Quantcast

Indian financial services group to set up shop in PH

By |

Religare, a financial services group based in New Delhi, is setting up shop in the Philippines, citing strong overseas demand for local stocks due to the country’s “attractive” investment story.

The Indian group recently obtained a license from the Securities and Exchange Commission to open a representative office in the Philippines, visiting officials said.

This is also part of Religare’s plan to establish a strong presence in Southeast Asia over the next five to 10 years.

Sutha Kandiah, Religare managing director of investment banking based in Singapore, said the Philippines was an attractive proposition given the benign inflation regime, an economic growth rate of between 6 and 7 percent, policy “certainty,” and favorable demographics.

“We’re putting our roots here,” said Kandiah, adding that the group would also look at other opportunities down the road, including operating a local stock brokerage house.

“It’s the best macro story in the region now by far, if not the best in the world,” said John Sturmey, Religare global head of equity capital markets based in Singapore.

This year, Sturmey said, there is a good chance that the Philippine Stock Exchange index may rise by another 20 to 25 percent, coming from last year’s 33-percent increase.

Despite the many big equities firms already present in the Philippines, Sturmey said, there is still room for Religare to sell local equities to the overseas market.

The strategy is to look for companies that are not usually covered by the big financial houses, he explained.

Religare’s local office is expected to open in the next six months.

Even before opening a Philippine unit, Religare has participated in equity deals of local companies, such as the follow-on offering of STI Holdings and the equity private placement in  Philweb Corp. and Puregold Price Club Inc.

But setting up a physical office in the Philippines represents commitment to do more business in the country, the visiting officials said.

“There’s a sustainable business here for us. Even if it’s a small piece of the pie, it will be worth it,” Sturmey said.

Two years ago, Religare made a decision to set up an emerging-focused group. One of the group’s advantage, despite its relatively small size compared to the large western investment houses, is that it has no capitalization issues in its home market.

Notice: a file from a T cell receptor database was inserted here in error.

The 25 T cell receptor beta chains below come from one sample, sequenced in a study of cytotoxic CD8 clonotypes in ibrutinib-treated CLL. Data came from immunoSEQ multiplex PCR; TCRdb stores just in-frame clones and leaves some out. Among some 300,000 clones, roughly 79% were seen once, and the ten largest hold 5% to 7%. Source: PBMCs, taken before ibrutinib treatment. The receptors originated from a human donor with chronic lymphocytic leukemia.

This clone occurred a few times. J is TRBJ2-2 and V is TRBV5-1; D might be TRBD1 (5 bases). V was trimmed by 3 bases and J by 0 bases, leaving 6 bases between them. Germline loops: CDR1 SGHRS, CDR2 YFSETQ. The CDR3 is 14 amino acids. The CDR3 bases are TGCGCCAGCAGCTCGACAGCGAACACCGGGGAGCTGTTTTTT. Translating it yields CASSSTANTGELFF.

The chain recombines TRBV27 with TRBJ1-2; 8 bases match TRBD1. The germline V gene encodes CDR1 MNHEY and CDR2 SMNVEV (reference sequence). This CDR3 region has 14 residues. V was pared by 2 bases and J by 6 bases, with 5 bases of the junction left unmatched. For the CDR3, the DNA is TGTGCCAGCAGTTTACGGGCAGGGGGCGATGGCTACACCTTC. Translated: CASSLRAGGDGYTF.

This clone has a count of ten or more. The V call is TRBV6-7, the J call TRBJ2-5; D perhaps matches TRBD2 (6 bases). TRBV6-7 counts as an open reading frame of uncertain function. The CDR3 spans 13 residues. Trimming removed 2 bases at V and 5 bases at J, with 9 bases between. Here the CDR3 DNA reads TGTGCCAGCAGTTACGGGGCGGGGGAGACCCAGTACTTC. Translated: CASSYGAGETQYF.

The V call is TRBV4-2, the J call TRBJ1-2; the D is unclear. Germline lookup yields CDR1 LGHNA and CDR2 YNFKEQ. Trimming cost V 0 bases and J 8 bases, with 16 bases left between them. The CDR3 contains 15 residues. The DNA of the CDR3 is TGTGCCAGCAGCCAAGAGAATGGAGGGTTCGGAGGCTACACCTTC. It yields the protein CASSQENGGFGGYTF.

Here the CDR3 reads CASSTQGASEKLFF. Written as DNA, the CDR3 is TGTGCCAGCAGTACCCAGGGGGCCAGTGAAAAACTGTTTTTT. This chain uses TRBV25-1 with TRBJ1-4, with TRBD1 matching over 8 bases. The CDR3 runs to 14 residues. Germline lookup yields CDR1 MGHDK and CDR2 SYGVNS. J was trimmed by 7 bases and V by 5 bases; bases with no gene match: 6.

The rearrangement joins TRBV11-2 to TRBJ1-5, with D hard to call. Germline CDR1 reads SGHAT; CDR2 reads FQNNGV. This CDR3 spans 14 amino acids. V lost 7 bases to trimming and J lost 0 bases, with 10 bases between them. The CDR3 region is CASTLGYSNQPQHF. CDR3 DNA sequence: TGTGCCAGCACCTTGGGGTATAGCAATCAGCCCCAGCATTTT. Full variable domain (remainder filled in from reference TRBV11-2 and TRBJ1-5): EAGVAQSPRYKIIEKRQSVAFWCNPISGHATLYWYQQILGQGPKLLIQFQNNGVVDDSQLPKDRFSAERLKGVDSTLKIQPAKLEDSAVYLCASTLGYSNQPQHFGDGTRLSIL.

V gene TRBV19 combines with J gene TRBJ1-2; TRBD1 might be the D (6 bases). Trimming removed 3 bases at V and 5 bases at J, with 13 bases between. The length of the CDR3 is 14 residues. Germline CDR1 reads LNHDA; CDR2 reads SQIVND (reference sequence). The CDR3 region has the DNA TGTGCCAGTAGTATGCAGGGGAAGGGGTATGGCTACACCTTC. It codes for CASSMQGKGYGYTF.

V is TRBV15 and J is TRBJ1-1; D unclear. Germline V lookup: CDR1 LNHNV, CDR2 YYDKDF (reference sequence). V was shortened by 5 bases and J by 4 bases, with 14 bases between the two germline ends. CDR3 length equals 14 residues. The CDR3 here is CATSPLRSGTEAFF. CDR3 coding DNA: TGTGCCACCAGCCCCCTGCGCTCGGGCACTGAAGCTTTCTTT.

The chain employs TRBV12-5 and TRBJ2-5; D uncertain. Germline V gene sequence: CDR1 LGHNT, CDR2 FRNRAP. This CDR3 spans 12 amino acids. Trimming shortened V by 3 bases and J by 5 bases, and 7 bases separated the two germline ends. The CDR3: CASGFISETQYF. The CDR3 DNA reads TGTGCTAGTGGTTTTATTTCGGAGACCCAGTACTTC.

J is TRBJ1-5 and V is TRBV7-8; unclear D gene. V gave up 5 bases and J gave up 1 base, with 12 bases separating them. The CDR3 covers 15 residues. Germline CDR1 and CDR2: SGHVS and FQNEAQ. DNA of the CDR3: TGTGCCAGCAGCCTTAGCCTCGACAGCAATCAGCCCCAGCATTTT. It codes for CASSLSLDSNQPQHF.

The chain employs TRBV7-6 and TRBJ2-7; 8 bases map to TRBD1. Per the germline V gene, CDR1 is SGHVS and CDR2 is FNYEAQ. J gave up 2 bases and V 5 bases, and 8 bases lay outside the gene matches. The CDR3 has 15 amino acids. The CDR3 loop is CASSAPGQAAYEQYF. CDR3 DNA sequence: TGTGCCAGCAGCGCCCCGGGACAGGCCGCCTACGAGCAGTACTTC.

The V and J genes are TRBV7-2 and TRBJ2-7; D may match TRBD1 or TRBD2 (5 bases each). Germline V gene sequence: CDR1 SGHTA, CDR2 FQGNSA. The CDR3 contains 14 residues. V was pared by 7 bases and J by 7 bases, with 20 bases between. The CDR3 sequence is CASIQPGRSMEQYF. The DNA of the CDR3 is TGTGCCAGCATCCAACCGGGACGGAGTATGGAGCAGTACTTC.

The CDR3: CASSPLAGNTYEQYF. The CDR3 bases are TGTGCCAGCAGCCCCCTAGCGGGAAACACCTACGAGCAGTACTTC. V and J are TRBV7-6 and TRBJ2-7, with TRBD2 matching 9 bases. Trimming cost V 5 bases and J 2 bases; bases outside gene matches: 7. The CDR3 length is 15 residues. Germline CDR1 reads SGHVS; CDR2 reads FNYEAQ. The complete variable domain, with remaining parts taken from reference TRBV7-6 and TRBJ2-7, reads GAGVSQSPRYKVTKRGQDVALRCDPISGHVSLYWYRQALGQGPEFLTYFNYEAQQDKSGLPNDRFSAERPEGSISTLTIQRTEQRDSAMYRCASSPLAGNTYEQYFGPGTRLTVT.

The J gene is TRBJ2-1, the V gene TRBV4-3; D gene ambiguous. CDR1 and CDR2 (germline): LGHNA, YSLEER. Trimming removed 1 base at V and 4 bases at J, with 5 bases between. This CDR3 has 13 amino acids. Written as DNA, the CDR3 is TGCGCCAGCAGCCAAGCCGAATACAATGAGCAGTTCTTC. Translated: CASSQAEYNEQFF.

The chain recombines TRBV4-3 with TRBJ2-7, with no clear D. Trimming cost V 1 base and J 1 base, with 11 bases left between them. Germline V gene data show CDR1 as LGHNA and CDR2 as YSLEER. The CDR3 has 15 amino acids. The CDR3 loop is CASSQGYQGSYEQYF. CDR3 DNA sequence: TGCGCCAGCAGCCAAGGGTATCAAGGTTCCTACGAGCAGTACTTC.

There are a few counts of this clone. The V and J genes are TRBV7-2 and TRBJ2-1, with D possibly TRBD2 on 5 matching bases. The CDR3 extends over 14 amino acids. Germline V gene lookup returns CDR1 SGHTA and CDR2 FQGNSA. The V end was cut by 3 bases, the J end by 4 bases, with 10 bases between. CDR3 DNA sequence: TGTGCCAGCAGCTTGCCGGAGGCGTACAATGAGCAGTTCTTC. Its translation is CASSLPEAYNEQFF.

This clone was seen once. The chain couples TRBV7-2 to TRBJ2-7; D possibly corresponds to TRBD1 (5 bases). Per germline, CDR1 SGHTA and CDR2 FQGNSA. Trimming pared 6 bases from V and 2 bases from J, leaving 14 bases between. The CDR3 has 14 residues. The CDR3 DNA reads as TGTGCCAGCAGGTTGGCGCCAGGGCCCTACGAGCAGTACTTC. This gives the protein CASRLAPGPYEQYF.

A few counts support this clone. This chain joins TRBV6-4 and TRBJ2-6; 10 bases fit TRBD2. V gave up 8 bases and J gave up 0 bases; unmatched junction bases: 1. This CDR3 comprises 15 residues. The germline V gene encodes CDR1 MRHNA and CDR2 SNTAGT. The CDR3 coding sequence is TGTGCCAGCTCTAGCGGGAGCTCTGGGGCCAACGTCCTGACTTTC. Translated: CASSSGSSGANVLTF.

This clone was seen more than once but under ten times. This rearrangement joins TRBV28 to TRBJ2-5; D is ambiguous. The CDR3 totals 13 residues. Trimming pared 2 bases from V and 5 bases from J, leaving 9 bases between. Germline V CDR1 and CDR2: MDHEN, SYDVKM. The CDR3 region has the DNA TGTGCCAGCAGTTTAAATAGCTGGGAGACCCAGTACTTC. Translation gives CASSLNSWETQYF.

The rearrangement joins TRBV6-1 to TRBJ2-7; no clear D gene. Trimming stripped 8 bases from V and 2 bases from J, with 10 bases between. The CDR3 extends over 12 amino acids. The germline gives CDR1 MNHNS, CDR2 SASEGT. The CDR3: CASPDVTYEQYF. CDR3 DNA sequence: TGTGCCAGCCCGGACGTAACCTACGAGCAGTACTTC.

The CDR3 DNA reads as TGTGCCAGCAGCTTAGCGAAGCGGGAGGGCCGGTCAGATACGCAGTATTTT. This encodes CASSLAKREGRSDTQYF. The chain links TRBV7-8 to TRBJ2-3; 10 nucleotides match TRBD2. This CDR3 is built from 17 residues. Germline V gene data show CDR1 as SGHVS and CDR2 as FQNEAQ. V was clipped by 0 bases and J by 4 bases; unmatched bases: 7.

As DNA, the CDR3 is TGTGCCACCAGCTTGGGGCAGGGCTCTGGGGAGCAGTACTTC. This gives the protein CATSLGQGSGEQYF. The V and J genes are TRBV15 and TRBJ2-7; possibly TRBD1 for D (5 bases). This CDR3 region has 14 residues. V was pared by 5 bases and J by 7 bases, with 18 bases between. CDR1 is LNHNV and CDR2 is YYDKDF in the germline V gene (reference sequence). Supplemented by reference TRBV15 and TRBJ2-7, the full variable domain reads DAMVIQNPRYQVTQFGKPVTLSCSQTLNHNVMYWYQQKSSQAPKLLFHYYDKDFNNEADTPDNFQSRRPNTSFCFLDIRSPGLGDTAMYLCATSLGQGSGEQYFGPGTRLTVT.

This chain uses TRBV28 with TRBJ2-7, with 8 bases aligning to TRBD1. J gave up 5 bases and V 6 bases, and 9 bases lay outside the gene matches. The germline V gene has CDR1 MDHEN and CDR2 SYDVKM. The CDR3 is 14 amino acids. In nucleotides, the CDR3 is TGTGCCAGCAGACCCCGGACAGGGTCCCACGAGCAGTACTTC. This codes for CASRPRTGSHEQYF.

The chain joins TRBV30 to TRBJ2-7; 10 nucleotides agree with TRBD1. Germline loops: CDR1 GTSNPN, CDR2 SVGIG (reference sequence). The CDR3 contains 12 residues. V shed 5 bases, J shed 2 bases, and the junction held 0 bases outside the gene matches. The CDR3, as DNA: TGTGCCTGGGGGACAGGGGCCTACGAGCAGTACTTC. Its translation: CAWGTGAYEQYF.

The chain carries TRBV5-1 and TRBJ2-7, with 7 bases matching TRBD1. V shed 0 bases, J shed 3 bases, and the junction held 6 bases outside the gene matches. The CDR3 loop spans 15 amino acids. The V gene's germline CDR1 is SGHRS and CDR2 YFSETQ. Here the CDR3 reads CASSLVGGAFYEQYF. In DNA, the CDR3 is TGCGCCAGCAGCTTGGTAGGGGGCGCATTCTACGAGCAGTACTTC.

Religare, India’s largest retail broker, now has operations in Hong Kong, Singapore, London, Sri lanka, Dubai and Indonesia. It is also looking to expand in Malaysia and Thailand. Its sales turnover in Asia, excluding India, amounted to about $50 million.

“We genuinely believe in the Philippines as an opportunity,”  Sturmey said.

About two-thirds of Religare’s business comes from investors operating out of Asia, while the rest is from Europe and the United States. It is selling mostly Asian equities such as those from China and India.  It also sees the Association of Southeast Asian Nations (Asean) to be an attractive proposition.

“As an asset class in people’s portfolio, equities is underallocated,” said Kandiah.

Religare has a client base of about 500 institutions, including sovereign wealth funds, and hedge funds.

“Every single fund we talk to, they want to look at the Philippines,” Sturmey said.


Follow Us







Recent Stories:

Complete stories on our Digital Edition newsstand for tablets, netbooks and mobile phones; 14-issue free trial. About to step out? Get breaking alerts on your mobile.phone. Text ON INQ BREAKING to 4467, for Globe, Smart and Sun subscribers in the Philippines.

  • http://pulse.yahoo.com/_XY3GGHWDTCKXD3YI5WX2I4RRDY dodo

    kasama na rin nila siguro ang mga 5/6 na indian hehe, but its a good news at least will create few jobs for pinoys

  • ProudPinoyinLosAngeles

    Aba! Wala atang mga mga militanteng traydor/crab/negatron/kamag-anak ni pandak dito! Boring! :(



Copyright © 2014, .
To subscribe to the Philippine Daily Inquirer newspaper in the Philippines, call +63 2 896-6000 for Metro Manila and Metro Cebu or email your subscription request here.
Factual errors? Contact the Philippine Daily Inquirer's day desk. Believe this article violates journalistic ethics? Contact the Inquirer's Reader's Advocate. Or write The Readers' Advocate:
c/o Philippine Daily Inquirer Chino Roces Avenue corner Yague and Mascardo Streets, Makati City, Metro Manila, Philippines Or fax nos. +63 2 8974793 to 94
Advertisement
Advertisement
Marketplace